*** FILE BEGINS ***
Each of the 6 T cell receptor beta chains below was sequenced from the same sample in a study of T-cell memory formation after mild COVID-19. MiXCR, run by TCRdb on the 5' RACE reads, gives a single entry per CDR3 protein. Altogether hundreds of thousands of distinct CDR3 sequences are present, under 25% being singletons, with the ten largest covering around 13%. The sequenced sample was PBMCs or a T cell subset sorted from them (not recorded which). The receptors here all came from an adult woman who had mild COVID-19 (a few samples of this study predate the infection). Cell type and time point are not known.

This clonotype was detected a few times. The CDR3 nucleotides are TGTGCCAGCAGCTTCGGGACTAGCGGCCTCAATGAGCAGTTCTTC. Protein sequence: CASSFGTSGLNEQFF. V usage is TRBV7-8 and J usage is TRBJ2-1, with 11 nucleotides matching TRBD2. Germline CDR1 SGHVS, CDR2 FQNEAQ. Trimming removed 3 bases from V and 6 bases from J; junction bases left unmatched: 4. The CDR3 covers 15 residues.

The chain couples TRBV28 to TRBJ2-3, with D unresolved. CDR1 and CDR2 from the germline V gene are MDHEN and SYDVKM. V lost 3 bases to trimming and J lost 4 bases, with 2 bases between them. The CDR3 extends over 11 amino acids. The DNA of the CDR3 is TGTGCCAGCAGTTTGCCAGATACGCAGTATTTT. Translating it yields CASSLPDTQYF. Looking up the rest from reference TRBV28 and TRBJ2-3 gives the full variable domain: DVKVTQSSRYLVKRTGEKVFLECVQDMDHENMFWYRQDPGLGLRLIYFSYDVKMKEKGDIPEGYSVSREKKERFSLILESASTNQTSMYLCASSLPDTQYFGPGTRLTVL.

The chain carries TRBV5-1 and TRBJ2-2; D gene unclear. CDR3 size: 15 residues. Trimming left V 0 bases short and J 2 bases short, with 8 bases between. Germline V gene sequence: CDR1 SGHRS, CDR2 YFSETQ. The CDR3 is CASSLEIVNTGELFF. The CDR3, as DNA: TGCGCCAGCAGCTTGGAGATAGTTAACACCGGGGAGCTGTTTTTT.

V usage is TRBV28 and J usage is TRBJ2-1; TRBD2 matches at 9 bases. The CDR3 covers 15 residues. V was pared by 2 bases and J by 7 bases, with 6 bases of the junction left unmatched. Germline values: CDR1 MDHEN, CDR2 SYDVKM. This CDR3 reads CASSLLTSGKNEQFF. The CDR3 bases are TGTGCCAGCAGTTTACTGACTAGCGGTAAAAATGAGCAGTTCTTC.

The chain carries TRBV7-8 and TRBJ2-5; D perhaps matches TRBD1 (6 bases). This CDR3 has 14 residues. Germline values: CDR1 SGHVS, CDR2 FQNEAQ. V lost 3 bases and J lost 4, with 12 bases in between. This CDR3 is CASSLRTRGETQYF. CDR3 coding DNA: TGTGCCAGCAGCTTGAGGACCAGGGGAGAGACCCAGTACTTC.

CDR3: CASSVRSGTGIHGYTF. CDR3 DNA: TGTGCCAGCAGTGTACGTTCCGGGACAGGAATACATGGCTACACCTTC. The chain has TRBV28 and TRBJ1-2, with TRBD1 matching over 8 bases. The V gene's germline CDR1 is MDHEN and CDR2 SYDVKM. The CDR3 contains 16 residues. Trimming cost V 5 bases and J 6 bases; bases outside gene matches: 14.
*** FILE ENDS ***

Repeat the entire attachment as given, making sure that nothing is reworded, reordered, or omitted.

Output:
Each of the 6 T cell receptor beta chains below was sequenced from the same sample in a study of T-cell memory formation after mild COVID-19. MiXCR, run by TCRdb on the 5' RACE reads, gives a single entry per CDR3 protein. Altogether hundreds of thousands of distinct CDR3 sequences are present, under 25% being singletons, with the ten largest covering around 13%. The sequenced sample was PBMCs or a T cell subset sorted from them (not recorded which). The receptors here all came from an adult woman who had mild COVID-19 (a few samples of this study predate the infection). Cell type and time point are not known.

This clonotype was detected a few times. The CDR3 nucleotides are TGTGCCAGCAGCTTCGGGACTAGCGGCCTCAATGAGCAGTTCTTC. Protein sequence: CASSFGTSGLNEQFF. V usage is TRBV7-8 and J usage is TRBJ2-1, with 11 nucleotides matching TRBD2. Germline CDR1 SGHVS, CDR2 FQNEAQ. Trimming removed 3 bases from V and 6 bases from J; junction bases left unmatched: 4. The CDR3 covers 15 residues.

The chain couples TRBV28 to TRBJ2-3, with D unresolved. CDR1 and CDR2 from the germline V gene are MDHEN and SYDVKM. V lost 3 bases to trimming and J lost 4 bases, with 2 bases between them. The CDR3 extends over 11 amino acids. The DNA of the CDR3 is TGTGCCAGCAGTTTGCCAGATACGCAGTATTTT. Translating it yields CASSLPDTQYF. Looking up the rest from reference TRBV28 and TRBJ2-3 gives the full variable domain: DVKVTQSSRYLVKRTGEKVFLECVQDMDHENMFWYRQDPGLGLRLIYFSYDVKMKEKGDIPEGYSVSREKKERFSLILESASTNQTSMYLCASSLPDTQYFGPGTRLTVL.

The chain carries TRBV5-1 and TRBJ2-2; D gene unclear. CDR3 size: 15 residues. Trimming left V 0 bases short and J 2 bases short, with 8 bases between. Germline V gene sequence: CDR1 SGHRS, CDR2 YFSETQ. The CDR3 is CASSLEIVNTGELFF. The CDR3, as DNA: TGCGCCAGCAGCTTGGAGATAGTTAACACCGGGGAGCTGTTTTTT.

V usage is TRBV28 and J usage is TRBJ2-1; TRBD2 matches at 9 bases. The CDR3 covers 15 residues. V was pared by 2 bases and J by 7 bases, with 6 bases of the junction left unmatched. Germline values: CDR1 MDHEN, CDR2 SYDVKM. This CDR3 reads CASSLLTSGKNEQFF. The CDR3 bases are TGTGCCAGCAGTTTACTGACTAGCGGTAAAAATGAGCAGTTCTTC.

The chain carries TRBV7-8 and TRBJ2-5; D perhaps matches TRBD1 (6 bases). This CDR3 has 14 residues. Germline values: CDR1 SGHVS, CDR2 FQNEAQ. V lost 3 bases and J lost 4, with 12 bases in between. This CDR3 is CASSLRTRGETQYF. CDR3 coding DNA: TGTGCCAGCAGCTTGAGGACCAGGGGAGAGACCCAGTACTTC.

CDR3: CASSVRSGTGIHGYTF. CDR3 DNA: TGTGCCAGCAGTGTACGTTCCGGGACAGGAATACATGGCTACACCTTC. The chain has TRBV28 and TRBJ1-2, with TRBD1 matching over 8 bases. The V gene's germline CDR1 is MDHEN and CDR2 SYDVKM. The CDR3 contains 16 residues. Trimming cost V 5 bases and J 6 bases; bases outside gene matches: 14.